Excerpt from High Five by Janet Evanovich, plus links to reviews, author biography & more

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High Five

A Stephanie Plum Mystery

by Janet Evanovich

High Five by Janet Evanovich X
High Five by Janet Evanovich
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  • First Published:
    Jun 1999, 292 pages

    Paperback:
    Jun 2000, 255 pages

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None of these meetings had ended in the bedroom. When you grow up in the Burg there are several mantras little girls learn at an early age. One of them is that men don't buy goods they can get for free. Those words of wisdom hadn't stopped me from giving my goods away to Morelli, but they did stop me from continuing to give them away. That plus a false pregnancy scare. Although I have to admit, I had mixed feelings about not being pregnant. There was a smidgen of regret mixed with the relief. And probably it was the regret more than the relief that made me take a more serious look at my life and my relationship with Morelli. That and the realization that Morelli and I don't see eye to eye on a lot of things. Not that we'd entirely given up on the relationship. It was more that we were in a holding pattern with each of us staking out territory ...not unlike the Arab-Israeli conflict.

I tried Morelli's home phone, office number, and car phone. No luck. I left messages everywhere and left my cell phone number on his pager.

"Well what did you find out?" Grandma wanted to know when I hung up.

"Not much. Fred left the house at one, and a little over an hour later, he was at the bank and the cleaner. He must have done something in that time, but I don't know what."

My mother and my grandmother looked at each other.

"What?" I asked. "What?"

"He was probably taking care of some personal business," my mother said. "You don't want to bother yourself with it."

"What's the big secret?"

Another exchange of looks between my mother and grandmother. "There's two kinds of secrets," Grandma said. "One kind is where nobody knows the secret. And the other kind is where everybody knows the secret, but pretends not to know the secret. This is the second kind of secret."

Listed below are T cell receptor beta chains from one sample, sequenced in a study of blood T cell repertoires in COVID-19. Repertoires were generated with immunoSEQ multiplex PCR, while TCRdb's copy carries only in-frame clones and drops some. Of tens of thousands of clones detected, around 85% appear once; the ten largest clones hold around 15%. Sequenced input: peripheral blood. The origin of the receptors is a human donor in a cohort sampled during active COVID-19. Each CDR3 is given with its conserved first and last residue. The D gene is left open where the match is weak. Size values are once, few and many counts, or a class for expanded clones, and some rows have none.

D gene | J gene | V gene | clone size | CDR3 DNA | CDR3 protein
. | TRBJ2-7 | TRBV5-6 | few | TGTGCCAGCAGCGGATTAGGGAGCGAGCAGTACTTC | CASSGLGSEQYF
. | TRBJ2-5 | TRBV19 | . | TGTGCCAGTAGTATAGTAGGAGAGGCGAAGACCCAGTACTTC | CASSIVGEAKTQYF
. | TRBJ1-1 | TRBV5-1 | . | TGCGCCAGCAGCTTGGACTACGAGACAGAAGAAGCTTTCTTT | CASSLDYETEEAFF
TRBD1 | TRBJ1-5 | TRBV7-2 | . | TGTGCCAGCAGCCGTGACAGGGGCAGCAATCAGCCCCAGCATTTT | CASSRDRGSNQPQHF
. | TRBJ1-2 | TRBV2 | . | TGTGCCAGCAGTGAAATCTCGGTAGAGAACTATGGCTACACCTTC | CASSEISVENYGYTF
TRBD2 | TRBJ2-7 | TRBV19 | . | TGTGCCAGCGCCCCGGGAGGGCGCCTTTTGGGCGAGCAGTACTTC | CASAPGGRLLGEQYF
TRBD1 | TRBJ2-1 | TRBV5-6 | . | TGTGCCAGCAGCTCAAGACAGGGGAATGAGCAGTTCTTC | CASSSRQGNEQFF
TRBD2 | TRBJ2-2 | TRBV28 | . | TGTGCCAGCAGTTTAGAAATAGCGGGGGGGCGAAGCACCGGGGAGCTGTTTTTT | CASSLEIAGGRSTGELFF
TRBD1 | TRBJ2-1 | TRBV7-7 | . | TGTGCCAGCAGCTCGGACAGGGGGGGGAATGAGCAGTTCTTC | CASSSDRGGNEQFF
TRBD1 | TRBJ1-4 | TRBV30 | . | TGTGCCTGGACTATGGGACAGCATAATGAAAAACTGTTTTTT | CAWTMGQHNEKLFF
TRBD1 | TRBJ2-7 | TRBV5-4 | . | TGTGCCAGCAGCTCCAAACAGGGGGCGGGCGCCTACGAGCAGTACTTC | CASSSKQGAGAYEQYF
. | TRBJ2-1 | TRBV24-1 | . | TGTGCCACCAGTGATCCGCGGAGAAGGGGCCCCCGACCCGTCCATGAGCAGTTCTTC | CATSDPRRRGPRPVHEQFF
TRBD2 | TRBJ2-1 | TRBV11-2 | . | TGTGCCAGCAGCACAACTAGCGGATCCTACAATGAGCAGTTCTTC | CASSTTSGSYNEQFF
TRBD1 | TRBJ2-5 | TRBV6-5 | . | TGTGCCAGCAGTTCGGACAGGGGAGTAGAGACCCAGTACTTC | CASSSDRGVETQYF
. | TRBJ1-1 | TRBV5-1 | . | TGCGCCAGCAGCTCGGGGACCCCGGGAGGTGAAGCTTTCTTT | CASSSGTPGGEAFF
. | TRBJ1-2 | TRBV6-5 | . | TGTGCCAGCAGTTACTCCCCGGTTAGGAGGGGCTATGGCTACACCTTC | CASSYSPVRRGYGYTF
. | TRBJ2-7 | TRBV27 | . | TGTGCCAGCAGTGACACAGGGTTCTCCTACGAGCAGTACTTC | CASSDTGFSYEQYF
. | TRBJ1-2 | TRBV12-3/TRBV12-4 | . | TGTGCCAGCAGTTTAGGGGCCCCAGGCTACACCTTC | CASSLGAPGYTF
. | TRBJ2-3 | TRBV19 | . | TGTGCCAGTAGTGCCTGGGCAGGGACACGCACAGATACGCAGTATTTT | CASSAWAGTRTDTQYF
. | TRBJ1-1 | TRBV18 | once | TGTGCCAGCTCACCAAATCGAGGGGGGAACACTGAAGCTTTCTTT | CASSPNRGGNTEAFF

"So?"

"It's about his honeys," Grandma said.

"His honeys?"

"Fred always has a honey on the side," Grandma said. "Should have been a politician."

"You mean Fred has affairs? He's in his seventies!"

"Midlife crises," Grandma said.

"Seventy isn't midlife," I said. "Forty is midlife."

Grandma slid her uppers around some. "Guess it depends how long you intend to live."

I turned to my mother. "You knew about this?"

My mother took a couple deli bags of cold cuts out of the refrigerator and emptied them on a plate. "The man's been a philanderer all his life. I don't know how Mabel's put up with it."

"Booze," Grandma said.

I made myself a liverwurst sandwich and took it to the table. "Do you think Uncle Fred might have run off with one of his girlfriends?"

"More likely one of their husbands picked Fred up and drove him to the landfill," Grandma said. "I can't see cheapskate Fred paying for the cleaning if he was going to run off with one of his floozies."

"You have any idea who he was seeing?"

"Hard to keep track," Grandma said. She looked over at my mother. "What do you think, Ellen? You think he's still seeing Loretta Walenowski?"

"I heard that was over," my mother said.

My cell phone rang in my shoulder bag.

"Hey Cupcake," Morelli said. "What's the disaster?"

"How do you know it's a disaster?"

"You left messages on three different phones plus my pager. It's either a disaster or you want me bad, and my luck hasn't been that good today."

Reprinted from HIGH FIVE by Janet Evanovich, a St Martin's Press publication, by permission of St Martin's Press. © 1999 by Janet Evanovich.

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